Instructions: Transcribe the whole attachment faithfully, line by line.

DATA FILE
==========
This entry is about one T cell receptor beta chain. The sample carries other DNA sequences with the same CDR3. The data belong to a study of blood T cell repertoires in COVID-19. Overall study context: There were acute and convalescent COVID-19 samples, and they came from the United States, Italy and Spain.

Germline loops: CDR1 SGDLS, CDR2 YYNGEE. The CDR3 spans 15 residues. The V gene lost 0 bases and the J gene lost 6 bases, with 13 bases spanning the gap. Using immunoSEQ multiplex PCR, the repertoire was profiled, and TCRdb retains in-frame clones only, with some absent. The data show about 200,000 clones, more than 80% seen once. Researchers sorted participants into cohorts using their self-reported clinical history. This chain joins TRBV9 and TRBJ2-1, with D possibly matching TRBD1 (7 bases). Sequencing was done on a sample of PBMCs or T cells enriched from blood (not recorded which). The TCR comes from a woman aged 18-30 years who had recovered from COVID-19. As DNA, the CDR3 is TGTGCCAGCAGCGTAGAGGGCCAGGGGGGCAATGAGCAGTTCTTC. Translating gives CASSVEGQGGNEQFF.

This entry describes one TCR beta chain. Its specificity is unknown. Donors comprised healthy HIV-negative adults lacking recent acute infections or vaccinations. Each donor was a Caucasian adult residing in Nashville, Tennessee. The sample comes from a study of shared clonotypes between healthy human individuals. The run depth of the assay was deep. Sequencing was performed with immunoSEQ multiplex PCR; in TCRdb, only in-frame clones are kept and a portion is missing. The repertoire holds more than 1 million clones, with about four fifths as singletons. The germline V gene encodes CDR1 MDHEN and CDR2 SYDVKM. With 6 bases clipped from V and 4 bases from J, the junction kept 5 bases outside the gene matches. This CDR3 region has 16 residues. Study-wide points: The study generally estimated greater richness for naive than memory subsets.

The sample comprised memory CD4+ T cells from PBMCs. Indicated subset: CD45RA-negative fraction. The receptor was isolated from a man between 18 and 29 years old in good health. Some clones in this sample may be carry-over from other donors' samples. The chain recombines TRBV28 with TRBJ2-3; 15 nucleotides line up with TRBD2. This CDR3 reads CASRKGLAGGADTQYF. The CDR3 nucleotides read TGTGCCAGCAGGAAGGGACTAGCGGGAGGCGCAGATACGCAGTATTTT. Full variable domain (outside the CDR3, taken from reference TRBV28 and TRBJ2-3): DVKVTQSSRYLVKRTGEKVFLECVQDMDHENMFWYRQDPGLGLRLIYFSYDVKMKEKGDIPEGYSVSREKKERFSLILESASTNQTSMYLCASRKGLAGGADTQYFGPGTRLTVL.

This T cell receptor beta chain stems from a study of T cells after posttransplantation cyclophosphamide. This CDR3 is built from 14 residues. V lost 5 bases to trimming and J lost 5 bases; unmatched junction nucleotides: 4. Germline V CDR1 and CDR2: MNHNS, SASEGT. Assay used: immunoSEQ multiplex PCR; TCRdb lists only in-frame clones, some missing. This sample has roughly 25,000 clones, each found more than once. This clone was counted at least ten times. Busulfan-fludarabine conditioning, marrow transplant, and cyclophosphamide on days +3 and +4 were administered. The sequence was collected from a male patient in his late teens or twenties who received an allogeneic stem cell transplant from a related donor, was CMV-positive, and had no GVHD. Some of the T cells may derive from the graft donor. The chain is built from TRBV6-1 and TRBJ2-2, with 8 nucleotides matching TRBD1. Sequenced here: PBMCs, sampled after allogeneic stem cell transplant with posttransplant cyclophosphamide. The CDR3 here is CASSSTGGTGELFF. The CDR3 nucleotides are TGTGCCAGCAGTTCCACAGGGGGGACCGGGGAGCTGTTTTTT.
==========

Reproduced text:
This entry is about one T cell receptor beta chain. The sample carries other DNA sequences with the same CDR3. The data belong to a study of blood T cell repertoires in COVID-19. Overall study context: There were acute and convalescent COVID-19 samples, and they came from the United States, Italy and Spain.

Germline loops: CDR1 SGDLS, CDR2 YYNGEE. The CDR3 spans 15 residues. The V gene lost 0 bases and the J gene lost 6 bases, with 13 bases spanning the gap. Using immunoSEQ multiplex PCR, the repertoire was profiled, and TCRdb retains in-frame clones only, with some absent. The data show about 200,000 clones, more than 80% seen once. Researchers sorted participants into cohorts using their self-reported clinical history. This chain joins TRBV9 and TRBJ2-1, with D possibly matching TRBD1 (7 bases). Sequencing was done on a sample of PBMCs or T cells enriched from blood (not recorded which). The TCR comes from a woman aged 18-30 years who had recovered from COVID-19. As DNA, the CDR3 is TGTGCCAGCAGCGTAGAGGGCCAGGGGGGCAATGAGCAGTTCTTC. Translating gives CASSVEGQGGNEQFF.

This entry describes one TCR beta chain. Its specificity is unknown. Donors comprised healthy HIV-negative adults lacking recent acute infections or vaccinations. Each donor was a Caucasian adult residing in Nashville, Tennessee. The sample comes from a study of shared clonotypes between healthy human individuals. The run depth of the assay was deep. Sequencing was performed with immunoSEQ multiplex PCR; in TCRdb, only in-frame clones are kept and a portion is missing. The repertoire holds more than 1 million clones, with about four fifths as singletons. The germline V gene encodes CDR1 MDHEN and CDR2 SYDVKM. With 6 bases clipped from V and 4 bases from J, the junction kept 5 bases outside the gene matches. This CDR3 region has 16 residues. Study-wide points: The study generally estimated greater richness for naive than memory subsets.

The sample comprised memory CD4+ T cells from PBMCs. Indicated subset: CD45RA-negative fraction. The receptor was isolated from a man between 18 and 29 years old in good health. Some clones in this sample may be carry-over from other donors' samples. The chain recombines TRBV28 with TRBJ2-3; 15 nucleotides line up with TRBD2. This CDR3 reads CASRKGLAGGADTQYF. The CDR3 nucleotides read TGTGCCAGCAGGAAGGGACTAGCGGGAGGCGCAGATACGCAGTATTTT. Full variable domain (outside the CDR3, taken from reference TRBV28 and TRBJ2-3): DVKVTQSSRYLVKRTGEKVFLECVQDMDHENMFWYRQDPGLGLRLIYFSYDVKMKEKGDIPEGYSVSREKKERFSLILESASTNQTSMYLCASRKGLAGGADTQYFGPGTRLTVL.

This T cell receptor beta chain stems from a study of T cells after posttransplantation cyclophosphamide. This CDR3 is built from 14 residues. V lost 5 bases to trimming and J lost 5 bases; unmatched junction nucleotides: 4. Germline V CDR1 and CDR2: MNHNS, SASEGT. Assay used: immunoSEQ multiplex PCR; TCRdb lists only in-frame clones, some missing. This sample has roughly 25,000 clones, each found more than once. This clone was counted at least ten times. Busulfan-fludarabine conditioning, marrow transplant, and cyclophosphamide on days +3 and +4 were administered. The sequence was collected from a male patient in his late teens or twenties who received an allogeneic stem cell transplant from a related donor, was CMV-positive, and had no GVHD. Some of the T cells may derive from the graft donor. The chain is built from TRBV6-1 and TRBJ2-2, with 8 nucleotides matching TRBD1. Sequenced here: PBMCs, sampled after allogeneic stem cell transplant with posttransplant cyclophosphamide. The CDR3 here is CASSSTGGTGELFF. The CDR3 nucleotides are TGTGCCAGCAGTTCCACAGGGGGGACCGGGGAGCTGTTTTTT.